After reaction with boric acid and neutralization, the reaction mixture is blended with an aqueous solution or dispersion of nitrogenous compound. The nitrogenous compound can be added directly to the reaction mixture with continued stirring at about room temperature to give complete solution or dispersion into the reaction mixture.
The nitrogennous compound which is used in preparing the binder composition may be the same or different than that employed in preparing the modified phenolic resin though suitable nitrogenous compounds are generally selected from the same group of compounds, that is, a polyfunctional nitrogenous compound such as urea, dicyandiamide, or similar reactive compounds. Additionally, however, in the case of the nitrogenous compound added in formulating the binder composition, there can also be utilized such condensates an urea formaldehyde, dicyandiamide formaldehyde and the like, particularly where the nitrogenous compound is difficultly soluble in the modified phenol formaldehyde boric acid reaction product. Optional adjuvants are added in appropriate amounts with stirring continued to effect complete solution or dispersion. The composition prepared in this way when applied to glass fiber and cured develops high strength bonds which are resistant to punking and provides a thermal insulation product capable of high temperature service at 700° F. and higher.
Other additives that may be included in the binder composition or binder system as optional ingredients are the conventional adjuvants such as inorganic materials or organic materials such as lubricants, silanes and the like all of which are well known in the art.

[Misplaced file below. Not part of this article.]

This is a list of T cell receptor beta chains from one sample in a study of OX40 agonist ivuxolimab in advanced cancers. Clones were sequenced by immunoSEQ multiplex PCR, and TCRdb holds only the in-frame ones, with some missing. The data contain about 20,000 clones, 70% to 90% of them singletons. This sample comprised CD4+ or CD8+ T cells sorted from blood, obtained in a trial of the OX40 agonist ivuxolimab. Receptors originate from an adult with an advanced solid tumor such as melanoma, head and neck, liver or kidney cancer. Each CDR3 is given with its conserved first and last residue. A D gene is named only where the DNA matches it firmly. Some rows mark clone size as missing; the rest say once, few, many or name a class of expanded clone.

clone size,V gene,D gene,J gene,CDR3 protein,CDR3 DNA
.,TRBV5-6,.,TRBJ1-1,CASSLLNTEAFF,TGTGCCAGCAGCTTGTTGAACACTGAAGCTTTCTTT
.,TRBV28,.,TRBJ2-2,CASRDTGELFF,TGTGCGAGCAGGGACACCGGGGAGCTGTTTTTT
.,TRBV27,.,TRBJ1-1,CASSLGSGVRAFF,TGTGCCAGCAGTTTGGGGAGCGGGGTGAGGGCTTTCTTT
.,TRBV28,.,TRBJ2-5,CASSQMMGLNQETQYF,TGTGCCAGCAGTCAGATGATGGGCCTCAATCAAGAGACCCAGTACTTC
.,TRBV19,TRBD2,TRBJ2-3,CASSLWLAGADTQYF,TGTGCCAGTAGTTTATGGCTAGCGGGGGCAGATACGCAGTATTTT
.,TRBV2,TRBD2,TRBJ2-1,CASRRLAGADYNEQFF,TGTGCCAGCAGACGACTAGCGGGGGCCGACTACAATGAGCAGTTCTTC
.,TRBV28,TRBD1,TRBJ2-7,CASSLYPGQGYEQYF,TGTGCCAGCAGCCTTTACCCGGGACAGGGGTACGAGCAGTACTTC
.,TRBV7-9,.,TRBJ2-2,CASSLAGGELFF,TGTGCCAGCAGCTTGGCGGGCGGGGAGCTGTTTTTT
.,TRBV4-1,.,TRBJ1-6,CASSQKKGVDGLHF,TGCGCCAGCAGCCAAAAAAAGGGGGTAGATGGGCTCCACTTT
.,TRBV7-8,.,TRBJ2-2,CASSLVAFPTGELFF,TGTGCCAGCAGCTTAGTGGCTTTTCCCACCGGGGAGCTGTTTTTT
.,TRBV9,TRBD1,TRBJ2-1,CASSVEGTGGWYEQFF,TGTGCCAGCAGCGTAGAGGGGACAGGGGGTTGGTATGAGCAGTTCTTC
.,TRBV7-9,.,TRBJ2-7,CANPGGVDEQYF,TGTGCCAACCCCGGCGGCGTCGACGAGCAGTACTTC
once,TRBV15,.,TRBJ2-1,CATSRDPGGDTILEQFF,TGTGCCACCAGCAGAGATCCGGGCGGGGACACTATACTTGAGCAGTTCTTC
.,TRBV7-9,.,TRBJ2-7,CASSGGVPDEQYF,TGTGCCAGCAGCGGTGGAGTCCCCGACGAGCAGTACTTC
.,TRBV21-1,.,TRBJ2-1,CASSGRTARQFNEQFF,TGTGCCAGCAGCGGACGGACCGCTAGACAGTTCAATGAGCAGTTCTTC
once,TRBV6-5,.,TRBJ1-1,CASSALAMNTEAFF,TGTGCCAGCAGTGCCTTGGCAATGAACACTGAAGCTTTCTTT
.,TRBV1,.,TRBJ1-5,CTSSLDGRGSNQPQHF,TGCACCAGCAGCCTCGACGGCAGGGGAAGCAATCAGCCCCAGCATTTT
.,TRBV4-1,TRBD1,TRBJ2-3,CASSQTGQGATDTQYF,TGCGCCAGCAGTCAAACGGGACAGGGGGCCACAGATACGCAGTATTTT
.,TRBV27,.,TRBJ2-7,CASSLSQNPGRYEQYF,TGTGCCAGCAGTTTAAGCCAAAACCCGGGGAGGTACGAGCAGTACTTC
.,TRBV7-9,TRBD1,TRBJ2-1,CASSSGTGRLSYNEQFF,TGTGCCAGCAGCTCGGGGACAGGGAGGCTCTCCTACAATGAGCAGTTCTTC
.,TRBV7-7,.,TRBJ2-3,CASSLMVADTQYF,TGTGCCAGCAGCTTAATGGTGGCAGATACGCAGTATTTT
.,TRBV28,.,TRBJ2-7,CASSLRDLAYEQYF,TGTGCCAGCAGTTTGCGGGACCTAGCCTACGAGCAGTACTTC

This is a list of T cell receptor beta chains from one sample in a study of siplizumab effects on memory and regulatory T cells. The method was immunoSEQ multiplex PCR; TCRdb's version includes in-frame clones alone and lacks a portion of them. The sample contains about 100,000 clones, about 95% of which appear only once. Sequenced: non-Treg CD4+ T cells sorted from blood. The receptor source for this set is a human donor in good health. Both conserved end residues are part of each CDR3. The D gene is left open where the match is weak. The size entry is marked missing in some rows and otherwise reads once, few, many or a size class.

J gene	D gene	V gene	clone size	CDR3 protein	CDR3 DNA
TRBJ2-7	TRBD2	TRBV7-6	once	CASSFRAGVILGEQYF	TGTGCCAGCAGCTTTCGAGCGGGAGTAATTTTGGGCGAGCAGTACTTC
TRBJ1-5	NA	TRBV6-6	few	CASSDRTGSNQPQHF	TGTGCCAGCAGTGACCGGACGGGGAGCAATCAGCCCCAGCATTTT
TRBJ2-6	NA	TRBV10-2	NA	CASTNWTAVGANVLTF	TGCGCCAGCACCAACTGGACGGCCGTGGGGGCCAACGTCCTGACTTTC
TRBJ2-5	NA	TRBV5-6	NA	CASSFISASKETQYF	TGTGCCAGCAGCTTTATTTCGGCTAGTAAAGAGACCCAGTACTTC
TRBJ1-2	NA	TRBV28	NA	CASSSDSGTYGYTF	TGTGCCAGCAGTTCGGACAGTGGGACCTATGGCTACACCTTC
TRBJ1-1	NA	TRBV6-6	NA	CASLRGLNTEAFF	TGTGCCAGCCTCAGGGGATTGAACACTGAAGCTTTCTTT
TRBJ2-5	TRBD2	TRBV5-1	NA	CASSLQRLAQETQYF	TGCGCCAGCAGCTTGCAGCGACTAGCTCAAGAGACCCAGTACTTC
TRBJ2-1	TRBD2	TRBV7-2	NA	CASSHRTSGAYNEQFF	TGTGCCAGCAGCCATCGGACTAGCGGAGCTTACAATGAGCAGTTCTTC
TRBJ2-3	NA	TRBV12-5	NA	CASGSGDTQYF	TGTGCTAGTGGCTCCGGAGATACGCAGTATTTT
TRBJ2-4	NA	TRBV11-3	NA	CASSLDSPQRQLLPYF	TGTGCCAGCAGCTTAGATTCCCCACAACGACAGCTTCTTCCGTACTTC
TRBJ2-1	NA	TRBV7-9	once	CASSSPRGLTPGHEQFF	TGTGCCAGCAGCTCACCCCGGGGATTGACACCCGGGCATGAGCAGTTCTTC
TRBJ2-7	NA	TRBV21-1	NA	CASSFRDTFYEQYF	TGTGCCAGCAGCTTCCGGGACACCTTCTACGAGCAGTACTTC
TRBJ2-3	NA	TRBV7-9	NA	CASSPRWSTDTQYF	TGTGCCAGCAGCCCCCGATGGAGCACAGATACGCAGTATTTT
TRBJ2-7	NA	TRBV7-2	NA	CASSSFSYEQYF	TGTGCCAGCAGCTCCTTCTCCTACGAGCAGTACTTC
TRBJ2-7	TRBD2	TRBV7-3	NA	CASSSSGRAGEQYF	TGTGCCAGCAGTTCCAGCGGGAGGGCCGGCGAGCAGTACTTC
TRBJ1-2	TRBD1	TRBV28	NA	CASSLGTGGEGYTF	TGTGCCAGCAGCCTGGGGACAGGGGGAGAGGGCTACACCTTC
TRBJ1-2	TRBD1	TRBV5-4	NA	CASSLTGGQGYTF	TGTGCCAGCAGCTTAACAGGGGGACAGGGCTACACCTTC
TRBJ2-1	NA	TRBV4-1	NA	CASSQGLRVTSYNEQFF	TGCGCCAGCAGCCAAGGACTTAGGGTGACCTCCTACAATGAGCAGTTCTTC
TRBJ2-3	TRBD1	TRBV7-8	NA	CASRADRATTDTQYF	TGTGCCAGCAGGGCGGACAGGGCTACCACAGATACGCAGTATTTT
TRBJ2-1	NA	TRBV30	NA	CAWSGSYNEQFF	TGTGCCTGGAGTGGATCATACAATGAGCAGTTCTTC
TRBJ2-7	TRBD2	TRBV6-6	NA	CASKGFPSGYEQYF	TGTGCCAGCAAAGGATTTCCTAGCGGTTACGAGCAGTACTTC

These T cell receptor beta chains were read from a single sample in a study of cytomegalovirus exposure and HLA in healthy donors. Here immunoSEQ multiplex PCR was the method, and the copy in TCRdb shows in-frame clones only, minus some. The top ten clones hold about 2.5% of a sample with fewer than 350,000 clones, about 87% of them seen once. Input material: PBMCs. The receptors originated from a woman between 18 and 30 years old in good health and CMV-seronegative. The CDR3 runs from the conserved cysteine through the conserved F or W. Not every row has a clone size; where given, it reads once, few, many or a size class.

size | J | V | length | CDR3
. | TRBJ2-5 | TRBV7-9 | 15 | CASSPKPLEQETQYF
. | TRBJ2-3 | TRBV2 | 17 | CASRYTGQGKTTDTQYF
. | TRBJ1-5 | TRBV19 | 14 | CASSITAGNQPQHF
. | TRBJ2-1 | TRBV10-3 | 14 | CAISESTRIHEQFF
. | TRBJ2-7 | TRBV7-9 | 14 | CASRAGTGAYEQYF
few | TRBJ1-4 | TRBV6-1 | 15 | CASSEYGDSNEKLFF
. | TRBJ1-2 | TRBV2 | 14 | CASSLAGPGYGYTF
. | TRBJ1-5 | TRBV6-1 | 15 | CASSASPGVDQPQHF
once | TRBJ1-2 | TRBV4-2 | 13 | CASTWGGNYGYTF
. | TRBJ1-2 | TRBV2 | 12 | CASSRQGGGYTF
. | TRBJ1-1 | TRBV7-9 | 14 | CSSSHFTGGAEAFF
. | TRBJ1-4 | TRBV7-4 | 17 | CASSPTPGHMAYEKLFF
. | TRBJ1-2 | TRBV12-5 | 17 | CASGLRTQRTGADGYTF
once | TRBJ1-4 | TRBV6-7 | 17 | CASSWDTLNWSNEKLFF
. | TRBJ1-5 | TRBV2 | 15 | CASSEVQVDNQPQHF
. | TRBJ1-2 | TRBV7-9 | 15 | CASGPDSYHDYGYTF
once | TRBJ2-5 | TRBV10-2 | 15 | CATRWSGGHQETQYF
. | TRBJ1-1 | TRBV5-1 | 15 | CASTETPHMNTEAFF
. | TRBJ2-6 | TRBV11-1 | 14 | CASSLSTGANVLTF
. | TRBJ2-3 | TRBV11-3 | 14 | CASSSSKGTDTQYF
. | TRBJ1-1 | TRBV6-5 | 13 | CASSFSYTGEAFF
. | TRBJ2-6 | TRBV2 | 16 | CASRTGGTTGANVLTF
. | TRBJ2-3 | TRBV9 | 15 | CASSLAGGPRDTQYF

The binder compositions of this invention are relatively easy to prepare in actual practice. In general, the compositions can be produced in volumes ordinarily employed in the manufacture of thermal insulation by introducing an aqueous solution of the modified phenol formaldehyde condensate into a mixing vessel equipped with an agitator. Agitation is set at a moderate rate and maintained throughout the process. Water in an amount sufficient to dilute the condensate to about 20 to 25% by wt. on the basis of dry resin solids content is charged to the vessel or may be added before the condensate is added. A neutralizing agent, preferably ammonium hydroxide, is then added in an amount which has been pre-determined as the stoichiometric amount necessary to effect neutralization, based on boric acid acidification to the endpoint of complex formation as described above and neutralization, for an aliquot portion of the condensate being used as starting material. Next the boron compound, preferably boric acid, is added at a moderate rate such that complete solution is continuously obtained. Next, the di-functional nitrogenous compound, preferably urea, is added at a moderate rate in an amount which together with the boron will provide the stoichiometric amount required to condense with the remaining hydroxy groups of the modified phenol formaldehyde condensate. In practice, it is preferred to use both the boric acid and nitrogenous compound in excess over the amounts determined stoichiometrically.
Generally, the boric acid is used at about 10% excess and the nitrogenous compound at even greater excess up to 100% or more. The use of excess boric acid and nitrogenous compound does not increase the temperature resistant properties of the modified phenol formaldehyde resins to the extent that the stoichiometric amounts do as will be apparent from the experimental results below. However, excess amounts can be used to further increase temperature resistance through mass effect so long as the amount in excess is not so great as to produce other undesirable properties such as insolubility and loss of bonding strength.